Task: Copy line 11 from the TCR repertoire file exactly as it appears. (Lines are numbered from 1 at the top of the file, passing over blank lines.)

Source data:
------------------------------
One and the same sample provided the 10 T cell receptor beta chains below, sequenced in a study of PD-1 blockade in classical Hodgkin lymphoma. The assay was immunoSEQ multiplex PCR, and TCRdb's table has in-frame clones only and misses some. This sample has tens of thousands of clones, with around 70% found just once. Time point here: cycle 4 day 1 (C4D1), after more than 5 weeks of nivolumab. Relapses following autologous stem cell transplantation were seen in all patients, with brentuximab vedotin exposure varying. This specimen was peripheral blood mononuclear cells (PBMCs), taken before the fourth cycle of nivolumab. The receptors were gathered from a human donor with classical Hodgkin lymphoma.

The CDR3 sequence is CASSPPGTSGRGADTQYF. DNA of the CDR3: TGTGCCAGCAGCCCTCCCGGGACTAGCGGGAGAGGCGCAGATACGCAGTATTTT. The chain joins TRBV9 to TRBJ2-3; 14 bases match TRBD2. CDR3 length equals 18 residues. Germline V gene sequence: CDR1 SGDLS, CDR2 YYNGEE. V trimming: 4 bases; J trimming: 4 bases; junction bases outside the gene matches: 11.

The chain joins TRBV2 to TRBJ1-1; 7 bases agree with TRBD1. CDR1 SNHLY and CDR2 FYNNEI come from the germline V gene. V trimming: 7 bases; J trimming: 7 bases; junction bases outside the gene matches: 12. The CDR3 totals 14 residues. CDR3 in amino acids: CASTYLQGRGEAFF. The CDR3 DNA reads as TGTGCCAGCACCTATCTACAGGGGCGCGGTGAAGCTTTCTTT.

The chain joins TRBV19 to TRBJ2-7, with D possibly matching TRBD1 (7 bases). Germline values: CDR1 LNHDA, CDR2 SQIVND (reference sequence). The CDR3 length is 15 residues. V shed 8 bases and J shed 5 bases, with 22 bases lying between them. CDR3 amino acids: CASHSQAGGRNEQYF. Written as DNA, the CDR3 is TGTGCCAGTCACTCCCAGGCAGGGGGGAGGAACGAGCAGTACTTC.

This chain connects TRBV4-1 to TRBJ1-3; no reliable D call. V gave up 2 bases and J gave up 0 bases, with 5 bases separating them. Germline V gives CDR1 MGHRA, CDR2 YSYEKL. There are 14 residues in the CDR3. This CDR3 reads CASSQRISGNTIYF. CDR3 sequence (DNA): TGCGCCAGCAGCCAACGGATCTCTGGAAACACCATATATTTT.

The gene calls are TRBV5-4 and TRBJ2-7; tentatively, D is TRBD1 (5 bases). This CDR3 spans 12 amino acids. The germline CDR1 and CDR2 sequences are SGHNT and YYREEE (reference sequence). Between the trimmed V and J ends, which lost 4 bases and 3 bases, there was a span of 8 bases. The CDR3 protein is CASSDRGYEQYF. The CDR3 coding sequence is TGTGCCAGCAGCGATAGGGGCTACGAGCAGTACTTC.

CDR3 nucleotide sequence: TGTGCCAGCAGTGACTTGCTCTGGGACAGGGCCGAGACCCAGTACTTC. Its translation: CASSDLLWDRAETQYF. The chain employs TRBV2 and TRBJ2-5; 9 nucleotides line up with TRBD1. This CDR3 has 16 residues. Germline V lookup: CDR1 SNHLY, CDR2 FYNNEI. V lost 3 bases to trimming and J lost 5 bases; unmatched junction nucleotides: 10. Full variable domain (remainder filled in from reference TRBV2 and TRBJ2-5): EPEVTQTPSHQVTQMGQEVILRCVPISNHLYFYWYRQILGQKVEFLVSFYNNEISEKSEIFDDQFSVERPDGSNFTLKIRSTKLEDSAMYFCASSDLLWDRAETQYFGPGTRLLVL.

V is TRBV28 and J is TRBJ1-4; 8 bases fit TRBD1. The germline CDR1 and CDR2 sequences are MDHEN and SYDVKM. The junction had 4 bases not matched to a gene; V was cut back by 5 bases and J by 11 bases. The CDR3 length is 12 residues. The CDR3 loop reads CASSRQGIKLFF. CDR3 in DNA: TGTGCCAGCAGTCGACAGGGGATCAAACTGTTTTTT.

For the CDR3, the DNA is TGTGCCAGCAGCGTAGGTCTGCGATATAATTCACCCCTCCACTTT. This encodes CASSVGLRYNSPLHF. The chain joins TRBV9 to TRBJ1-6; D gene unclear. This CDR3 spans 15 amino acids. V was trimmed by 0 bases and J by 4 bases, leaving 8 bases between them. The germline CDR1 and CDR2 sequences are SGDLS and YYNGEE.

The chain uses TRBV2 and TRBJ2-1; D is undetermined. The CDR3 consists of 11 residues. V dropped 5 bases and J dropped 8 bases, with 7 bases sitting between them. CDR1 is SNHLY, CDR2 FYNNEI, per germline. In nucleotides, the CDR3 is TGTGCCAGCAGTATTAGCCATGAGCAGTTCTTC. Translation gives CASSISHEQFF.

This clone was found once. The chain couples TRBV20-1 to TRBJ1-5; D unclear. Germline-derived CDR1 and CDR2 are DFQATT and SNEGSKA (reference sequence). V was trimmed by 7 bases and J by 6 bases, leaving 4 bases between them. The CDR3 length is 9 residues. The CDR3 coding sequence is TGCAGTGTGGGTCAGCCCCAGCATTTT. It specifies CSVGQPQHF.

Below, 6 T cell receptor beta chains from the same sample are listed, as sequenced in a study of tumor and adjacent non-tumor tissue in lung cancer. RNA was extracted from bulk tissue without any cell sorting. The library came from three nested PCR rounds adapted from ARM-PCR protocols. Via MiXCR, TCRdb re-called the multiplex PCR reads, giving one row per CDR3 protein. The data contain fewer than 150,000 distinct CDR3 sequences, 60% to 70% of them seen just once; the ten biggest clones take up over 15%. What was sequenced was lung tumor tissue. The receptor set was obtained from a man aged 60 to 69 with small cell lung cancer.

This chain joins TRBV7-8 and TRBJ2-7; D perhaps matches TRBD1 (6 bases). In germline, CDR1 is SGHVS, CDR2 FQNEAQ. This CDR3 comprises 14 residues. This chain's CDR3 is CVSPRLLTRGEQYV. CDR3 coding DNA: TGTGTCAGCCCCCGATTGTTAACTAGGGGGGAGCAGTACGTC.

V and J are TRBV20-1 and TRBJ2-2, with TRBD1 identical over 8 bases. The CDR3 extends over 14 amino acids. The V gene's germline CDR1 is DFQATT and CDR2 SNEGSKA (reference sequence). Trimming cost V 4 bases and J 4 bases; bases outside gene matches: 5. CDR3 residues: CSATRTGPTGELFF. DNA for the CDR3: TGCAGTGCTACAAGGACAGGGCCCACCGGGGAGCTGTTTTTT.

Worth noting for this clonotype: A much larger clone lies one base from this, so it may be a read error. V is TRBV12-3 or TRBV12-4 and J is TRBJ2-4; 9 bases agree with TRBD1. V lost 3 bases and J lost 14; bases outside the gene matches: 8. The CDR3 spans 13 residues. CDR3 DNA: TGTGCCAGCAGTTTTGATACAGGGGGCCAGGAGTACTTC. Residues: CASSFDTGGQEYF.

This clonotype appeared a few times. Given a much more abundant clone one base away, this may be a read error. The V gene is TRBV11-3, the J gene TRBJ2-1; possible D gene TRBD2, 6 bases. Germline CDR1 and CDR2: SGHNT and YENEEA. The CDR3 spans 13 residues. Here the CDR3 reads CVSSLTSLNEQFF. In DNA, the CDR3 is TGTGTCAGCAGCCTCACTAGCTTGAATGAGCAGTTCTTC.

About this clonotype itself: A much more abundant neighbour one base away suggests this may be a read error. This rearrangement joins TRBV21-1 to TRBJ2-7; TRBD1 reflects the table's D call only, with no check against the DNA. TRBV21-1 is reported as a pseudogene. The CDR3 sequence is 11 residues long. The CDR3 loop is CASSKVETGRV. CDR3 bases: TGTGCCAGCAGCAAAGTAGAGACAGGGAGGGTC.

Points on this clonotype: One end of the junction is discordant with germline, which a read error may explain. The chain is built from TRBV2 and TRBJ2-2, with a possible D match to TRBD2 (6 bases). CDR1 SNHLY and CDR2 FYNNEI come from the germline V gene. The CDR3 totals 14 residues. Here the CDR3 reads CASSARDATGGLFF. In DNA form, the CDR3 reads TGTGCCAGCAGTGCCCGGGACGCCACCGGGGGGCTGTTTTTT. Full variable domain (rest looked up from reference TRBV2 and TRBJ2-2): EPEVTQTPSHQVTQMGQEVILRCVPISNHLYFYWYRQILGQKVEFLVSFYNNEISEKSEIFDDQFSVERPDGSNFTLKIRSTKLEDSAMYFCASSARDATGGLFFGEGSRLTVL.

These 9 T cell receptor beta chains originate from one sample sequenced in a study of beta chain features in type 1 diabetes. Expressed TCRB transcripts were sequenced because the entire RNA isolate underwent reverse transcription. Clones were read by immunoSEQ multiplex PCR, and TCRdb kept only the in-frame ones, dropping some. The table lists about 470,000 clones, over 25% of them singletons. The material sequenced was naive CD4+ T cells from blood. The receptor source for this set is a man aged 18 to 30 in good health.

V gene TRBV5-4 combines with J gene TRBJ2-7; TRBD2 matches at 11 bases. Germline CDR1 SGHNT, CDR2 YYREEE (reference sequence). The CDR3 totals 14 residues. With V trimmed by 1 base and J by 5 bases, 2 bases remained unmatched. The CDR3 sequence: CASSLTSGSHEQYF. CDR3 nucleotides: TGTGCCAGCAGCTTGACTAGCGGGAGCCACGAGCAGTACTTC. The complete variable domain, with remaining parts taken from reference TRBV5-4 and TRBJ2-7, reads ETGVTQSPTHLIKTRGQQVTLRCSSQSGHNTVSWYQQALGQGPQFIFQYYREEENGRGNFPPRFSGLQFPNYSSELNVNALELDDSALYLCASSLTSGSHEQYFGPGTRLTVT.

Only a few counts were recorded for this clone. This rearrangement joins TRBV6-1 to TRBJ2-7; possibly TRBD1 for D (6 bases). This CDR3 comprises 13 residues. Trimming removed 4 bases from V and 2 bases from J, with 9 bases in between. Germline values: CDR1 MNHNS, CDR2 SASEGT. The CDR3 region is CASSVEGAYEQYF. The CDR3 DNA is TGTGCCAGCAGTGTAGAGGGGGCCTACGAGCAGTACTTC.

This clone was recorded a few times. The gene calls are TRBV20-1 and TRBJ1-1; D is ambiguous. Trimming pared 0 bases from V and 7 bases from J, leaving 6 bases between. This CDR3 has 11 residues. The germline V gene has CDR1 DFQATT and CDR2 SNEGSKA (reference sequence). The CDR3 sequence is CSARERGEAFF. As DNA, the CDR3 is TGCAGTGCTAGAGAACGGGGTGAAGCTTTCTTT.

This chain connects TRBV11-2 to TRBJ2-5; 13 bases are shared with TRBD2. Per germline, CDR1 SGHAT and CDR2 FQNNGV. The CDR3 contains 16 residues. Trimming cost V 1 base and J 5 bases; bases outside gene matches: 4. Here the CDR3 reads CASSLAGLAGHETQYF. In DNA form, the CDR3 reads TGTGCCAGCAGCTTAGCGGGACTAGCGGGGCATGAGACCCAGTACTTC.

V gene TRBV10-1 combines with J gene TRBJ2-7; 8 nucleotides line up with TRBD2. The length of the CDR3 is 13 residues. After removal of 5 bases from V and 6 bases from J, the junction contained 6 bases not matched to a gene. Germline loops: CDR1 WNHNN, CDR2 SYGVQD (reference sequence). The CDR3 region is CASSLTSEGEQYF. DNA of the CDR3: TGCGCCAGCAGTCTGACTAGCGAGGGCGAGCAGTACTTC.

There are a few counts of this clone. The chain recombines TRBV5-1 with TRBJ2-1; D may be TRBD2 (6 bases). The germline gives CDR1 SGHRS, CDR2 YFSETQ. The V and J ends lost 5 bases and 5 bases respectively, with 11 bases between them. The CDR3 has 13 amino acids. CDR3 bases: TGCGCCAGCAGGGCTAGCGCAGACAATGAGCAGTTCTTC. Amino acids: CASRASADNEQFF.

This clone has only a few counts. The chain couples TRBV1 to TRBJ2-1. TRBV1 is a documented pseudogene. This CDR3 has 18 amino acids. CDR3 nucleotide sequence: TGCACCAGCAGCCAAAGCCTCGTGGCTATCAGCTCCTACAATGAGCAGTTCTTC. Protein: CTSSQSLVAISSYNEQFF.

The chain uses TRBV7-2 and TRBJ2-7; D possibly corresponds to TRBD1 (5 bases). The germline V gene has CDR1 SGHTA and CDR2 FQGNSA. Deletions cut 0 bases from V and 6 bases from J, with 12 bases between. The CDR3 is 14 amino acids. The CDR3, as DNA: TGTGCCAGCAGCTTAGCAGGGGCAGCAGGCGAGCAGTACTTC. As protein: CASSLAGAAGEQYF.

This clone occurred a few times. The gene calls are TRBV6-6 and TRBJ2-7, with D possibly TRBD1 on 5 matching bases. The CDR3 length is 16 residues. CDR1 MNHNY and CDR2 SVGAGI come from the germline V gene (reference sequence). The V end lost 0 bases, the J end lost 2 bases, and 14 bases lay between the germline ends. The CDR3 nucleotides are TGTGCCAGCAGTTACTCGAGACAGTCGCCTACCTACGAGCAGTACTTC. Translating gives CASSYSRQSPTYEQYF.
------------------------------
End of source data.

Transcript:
This clone was found once. The chain couples TRBV20-1 to TRBJ1-5; D unclear. Germline-derived CDR1 and CDR2 are DFQATT and SNEGSKA (reference sequence). V was trimmed by 7 bases and J by 6 bases, leaving 4 bases between them. The CDR3 length is 9 residues. The CDR3 coding sequence is TGCAGTGTGGGTCAGCCCCAGCATTTT. It specifies CSVGQPQHF.